Bailey rural center might be rezoned
The process to rezone a smaller version of the Bailey rural center to a mixed-use district is under way.
The Park County Planning Department is working on the rezoning of the area, which now includes downtown Bailey and the top of Crow Hill but would exclude Crow Hill under a new plan. The new rural center, made up of only downtown Bailey, would be rezoned from residential, commercial and agricultural to a mixed-use zone.
This map shows how the Bailey Rural Center could be shrunk to include only downtown Bailey if the rezoning to a mixed-use district is achieved. The new Bailey Rural Center would be in the area outlined in black. The current Bailey Rural Center is outlined in red. (Courtesy map)
"The purpose is to keep them [downtown Bailey parcels] for historical use with high-density residential development and small-scale commercial development," said Park County Development Services Coordinator Tom Eisenman.
The mixed-use designation is part of a goal outline in the Park County Strategic Master Plan, approved in 2001, that called for all rural centers to be rezoned to mixed use.
The rezoning is designed to promote high-density residential growth and supplemental small, commercial business that would be appropriate for a small mountain community, he said.
In other words, Eisenman said, part of the plan is to keep "big box" stores out of Park County and promote the types of commercial enterprises that blend into the community.
The proposed rezoning allows for mixed use of structures, such as a home and a store within the same building, multiple-family dwelling units and other permitted uses.
For the rezoning proposal to make it to the county commissioners for a decision, there are a number of steps that have to take place. Two meetings were held in Bailey regarding the proposed rezoning, and one more meeting is scheduled on Feb. 10 at the Platte Canyon Area Chamber of Commerce meeting at 7:30 a.m. at the fire station at the top of Crow Hill.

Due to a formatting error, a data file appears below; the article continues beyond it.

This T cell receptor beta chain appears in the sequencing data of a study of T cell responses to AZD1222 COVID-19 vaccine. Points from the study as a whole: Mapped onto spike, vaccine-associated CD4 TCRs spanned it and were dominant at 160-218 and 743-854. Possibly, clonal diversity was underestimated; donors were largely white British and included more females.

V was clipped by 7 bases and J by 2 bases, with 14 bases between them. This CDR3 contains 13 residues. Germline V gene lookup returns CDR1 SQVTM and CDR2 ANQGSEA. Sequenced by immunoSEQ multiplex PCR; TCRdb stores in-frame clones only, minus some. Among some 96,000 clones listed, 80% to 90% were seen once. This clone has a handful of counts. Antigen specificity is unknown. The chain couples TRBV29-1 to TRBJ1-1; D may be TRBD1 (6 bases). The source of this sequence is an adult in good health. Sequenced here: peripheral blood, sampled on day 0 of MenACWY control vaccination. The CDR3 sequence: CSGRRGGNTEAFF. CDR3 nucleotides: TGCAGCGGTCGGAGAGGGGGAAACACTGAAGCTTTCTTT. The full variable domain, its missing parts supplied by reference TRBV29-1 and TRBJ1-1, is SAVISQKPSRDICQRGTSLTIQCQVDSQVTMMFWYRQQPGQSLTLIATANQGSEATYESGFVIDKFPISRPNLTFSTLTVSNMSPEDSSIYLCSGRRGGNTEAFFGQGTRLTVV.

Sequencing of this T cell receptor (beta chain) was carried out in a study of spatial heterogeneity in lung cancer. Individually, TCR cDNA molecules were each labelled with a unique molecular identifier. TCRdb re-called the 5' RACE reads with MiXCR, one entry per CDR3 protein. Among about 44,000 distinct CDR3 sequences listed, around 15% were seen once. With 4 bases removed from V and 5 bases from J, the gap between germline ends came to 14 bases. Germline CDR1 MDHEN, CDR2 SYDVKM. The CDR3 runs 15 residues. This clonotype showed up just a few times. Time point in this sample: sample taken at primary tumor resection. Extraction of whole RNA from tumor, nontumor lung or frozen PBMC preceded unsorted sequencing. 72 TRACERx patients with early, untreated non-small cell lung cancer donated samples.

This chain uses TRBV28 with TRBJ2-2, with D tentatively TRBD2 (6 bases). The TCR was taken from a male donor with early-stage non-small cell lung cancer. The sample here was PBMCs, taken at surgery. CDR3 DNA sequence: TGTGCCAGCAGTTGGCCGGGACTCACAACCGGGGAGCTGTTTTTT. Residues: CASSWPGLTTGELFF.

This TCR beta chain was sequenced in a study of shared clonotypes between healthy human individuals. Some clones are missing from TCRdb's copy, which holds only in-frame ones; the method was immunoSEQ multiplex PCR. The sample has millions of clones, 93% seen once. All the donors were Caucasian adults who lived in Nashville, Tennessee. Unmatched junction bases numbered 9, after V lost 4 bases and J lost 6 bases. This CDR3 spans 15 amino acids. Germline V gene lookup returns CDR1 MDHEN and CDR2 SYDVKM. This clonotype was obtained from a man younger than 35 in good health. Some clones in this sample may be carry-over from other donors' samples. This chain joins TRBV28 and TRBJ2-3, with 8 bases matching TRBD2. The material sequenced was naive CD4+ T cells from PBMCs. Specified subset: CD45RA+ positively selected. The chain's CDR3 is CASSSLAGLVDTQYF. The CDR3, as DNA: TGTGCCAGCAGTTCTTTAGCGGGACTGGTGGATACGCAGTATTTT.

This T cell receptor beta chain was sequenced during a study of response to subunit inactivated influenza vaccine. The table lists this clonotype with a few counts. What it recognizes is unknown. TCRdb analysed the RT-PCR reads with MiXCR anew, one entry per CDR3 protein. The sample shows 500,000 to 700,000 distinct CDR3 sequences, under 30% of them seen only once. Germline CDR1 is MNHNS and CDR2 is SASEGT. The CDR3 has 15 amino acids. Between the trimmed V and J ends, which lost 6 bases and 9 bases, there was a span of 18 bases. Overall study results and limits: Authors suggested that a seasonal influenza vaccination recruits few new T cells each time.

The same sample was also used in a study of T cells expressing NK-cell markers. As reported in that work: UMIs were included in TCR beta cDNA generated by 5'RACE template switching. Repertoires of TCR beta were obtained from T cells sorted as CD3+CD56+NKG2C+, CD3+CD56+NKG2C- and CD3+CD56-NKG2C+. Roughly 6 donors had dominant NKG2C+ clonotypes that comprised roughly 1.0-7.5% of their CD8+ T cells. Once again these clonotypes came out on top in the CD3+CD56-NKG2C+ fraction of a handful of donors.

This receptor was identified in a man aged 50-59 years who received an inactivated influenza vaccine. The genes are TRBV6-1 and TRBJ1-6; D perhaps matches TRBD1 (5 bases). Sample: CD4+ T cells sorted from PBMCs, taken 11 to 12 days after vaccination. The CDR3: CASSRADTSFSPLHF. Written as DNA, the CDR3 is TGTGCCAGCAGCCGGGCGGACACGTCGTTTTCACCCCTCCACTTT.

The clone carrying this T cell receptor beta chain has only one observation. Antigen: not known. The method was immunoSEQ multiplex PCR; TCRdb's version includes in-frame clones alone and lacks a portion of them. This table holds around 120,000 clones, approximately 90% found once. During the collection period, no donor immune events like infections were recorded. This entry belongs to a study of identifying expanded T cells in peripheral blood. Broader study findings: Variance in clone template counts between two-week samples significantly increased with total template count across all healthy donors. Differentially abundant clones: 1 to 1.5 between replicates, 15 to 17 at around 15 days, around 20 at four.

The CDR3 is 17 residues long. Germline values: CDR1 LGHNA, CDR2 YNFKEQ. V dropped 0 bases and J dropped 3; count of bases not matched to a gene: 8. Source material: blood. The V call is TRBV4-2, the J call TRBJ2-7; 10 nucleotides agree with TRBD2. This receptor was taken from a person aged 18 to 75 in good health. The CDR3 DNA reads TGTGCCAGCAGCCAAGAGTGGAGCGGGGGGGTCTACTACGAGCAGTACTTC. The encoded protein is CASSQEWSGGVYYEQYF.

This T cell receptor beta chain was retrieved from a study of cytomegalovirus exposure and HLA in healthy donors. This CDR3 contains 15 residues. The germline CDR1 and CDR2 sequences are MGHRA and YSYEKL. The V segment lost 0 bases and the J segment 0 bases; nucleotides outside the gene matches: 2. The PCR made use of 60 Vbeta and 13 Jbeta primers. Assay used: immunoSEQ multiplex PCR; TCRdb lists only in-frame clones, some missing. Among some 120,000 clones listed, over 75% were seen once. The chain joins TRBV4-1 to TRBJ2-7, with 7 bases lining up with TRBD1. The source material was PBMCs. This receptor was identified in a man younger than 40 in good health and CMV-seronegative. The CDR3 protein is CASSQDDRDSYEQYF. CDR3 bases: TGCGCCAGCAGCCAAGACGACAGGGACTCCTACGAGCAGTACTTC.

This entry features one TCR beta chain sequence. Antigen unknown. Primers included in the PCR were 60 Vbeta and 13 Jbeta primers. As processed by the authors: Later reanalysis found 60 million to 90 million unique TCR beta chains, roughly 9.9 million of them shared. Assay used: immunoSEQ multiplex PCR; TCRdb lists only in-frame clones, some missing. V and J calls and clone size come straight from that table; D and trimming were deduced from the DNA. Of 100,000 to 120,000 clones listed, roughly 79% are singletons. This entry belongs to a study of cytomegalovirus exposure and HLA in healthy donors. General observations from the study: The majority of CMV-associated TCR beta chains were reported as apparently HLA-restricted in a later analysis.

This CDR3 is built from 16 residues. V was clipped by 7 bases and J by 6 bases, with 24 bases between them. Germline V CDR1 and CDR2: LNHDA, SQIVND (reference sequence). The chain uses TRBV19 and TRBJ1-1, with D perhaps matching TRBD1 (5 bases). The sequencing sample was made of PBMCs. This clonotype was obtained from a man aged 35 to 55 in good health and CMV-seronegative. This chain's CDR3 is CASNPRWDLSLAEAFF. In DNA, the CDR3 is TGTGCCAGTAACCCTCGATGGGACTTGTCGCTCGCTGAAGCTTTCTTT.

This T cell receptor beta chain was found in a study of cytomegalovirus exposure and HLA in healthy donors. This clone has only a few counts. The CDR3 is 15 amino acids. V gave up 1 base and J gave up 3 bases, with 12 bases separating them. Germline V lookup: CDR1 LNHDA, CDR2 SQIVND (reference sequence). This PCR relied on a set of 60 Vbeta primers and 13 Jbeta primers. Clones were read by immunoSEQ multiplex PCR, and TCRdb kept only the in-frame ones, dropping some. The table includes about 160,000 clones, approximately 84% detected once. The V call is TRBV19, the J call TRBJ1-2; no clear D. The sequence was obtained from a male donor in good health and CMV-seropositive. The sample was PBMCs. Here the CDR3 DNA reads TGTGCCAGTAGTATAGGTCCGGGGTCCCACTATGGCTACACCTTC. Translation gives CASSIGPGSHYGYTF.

Then the case will go before the Park County Planning Commission, which will recommend for or against the rezoning.
Eisenman said no date has been set when the case will make it to the planning commission.
The rezoning plan will then go before the Board of County Commissioners, but that might not happen until May, he said.
Eisenman said the result of the two initial meetings in Bailey made it apparent that people wanted to keep the town close to the way it is.
"The bulk of the individuals wanted to maintain that rural character," he said.
Eisenman said his department is putting together a list of other commercial uses that would be relevant to the strategic master plan in the mixed-use zone that would help achieve the goal of keeping the same rural qualities while balancing the growth of the area.
The process that is occurring for Bailey is similar to what happened in Jefferson and Como, two identified rural centers. Shawnee and Grant were also on the block for rezoning, but the decision was made to keep their current zoning in place because the towns were attempting to acquire a historic district status. So the planning commission has begun to tackle the rezoning of downtown Bailey.
Even though the master plan called for those types of changes to be made when it was adopted in 2001, Eisenman said, the rezoning is only now getting done because the planning department only recently had enough staff and time to tackle the task.
"When I took over the planning department," he said, "it was me and a secretary."
Now the staff has grown in numbers, and the office isn't processing as many development proposals because of the downturn in the economy. So it is catching up on the rezoning.
Zdenko Novkovic, one-time county commissioner candidate and member of the Destination Bailey committee, said he asked that Eisenman speak at the Platte Canyon Area Chamber of Commerce meeting to better explain what is going on with the rezoning.
Novkovic had been at the rezoning meetings and saw that not many people attended.
He figured the chamber meeting would be a good place to discuss the rezoning.
"That way you'll get a lot of the business owners there to talk to since it's going to affect the area," he said.
He felt it was a good idea to include the business owners in the rezoning process through the chamber meeting, even after a lackluster turnout at the two public meetings.
"My understanding is that it's supposed to create opportunities for new growth to come into the downtown Bailey area," he said.
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